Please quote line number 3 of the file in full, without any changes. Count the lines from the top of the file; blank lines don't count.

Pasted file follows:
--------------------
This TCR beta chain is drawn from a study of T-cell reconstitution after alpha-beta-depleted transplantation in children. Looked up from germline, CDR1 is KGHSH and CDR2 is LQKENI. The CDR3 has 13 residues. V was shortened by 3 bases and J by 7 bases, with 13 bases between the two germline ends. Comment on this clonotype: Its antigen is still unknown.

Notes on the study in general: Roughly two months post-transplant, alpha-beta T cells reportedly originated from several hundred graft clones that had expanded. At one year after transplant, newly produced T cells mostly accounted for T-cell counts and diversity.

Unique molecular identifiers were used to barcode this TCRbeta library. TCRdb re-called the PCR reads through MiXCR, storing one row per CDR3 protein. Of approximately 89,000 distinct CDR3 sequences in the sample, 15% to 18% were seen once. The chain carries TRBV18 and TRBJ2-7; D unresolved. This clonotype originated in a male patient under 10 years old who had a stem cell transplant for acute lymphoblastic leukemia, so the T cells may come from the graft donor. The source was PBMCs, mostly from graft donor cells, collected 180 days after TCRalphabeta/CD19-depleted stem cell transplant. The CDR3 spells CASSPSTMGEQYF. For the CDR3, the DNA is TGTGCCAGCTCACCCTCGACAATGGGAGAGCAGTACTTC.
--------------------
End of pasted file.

Unique molecular identifiers were used to barcode this TCRbeta library. TCRdb re-called the PCR reads through MiXCR, storing one row per CDR3 protein. Of approximately 89,000 distinct CDR3 sequences in the sample, 15% to 18% were seen once. The chain carries TRBV18 and TRBJ2-7; D unresolved. This clonotype originated in a male patient under 10 years old who had a stem cell transplant for acute lymphoblastic leukemia, so the T cells may come from the graft donor. The source was PBMCs, mostly from graft donor cells, collected 180 days after TCRalphabeta/CD19-depleted stem cell transplant. The CDR3 spells CASSPSTMGEQYF. For the CDR3, the DNA is TGTGCCAGCTCACCCTCGACAATGGGAGAGCAGTACTTC.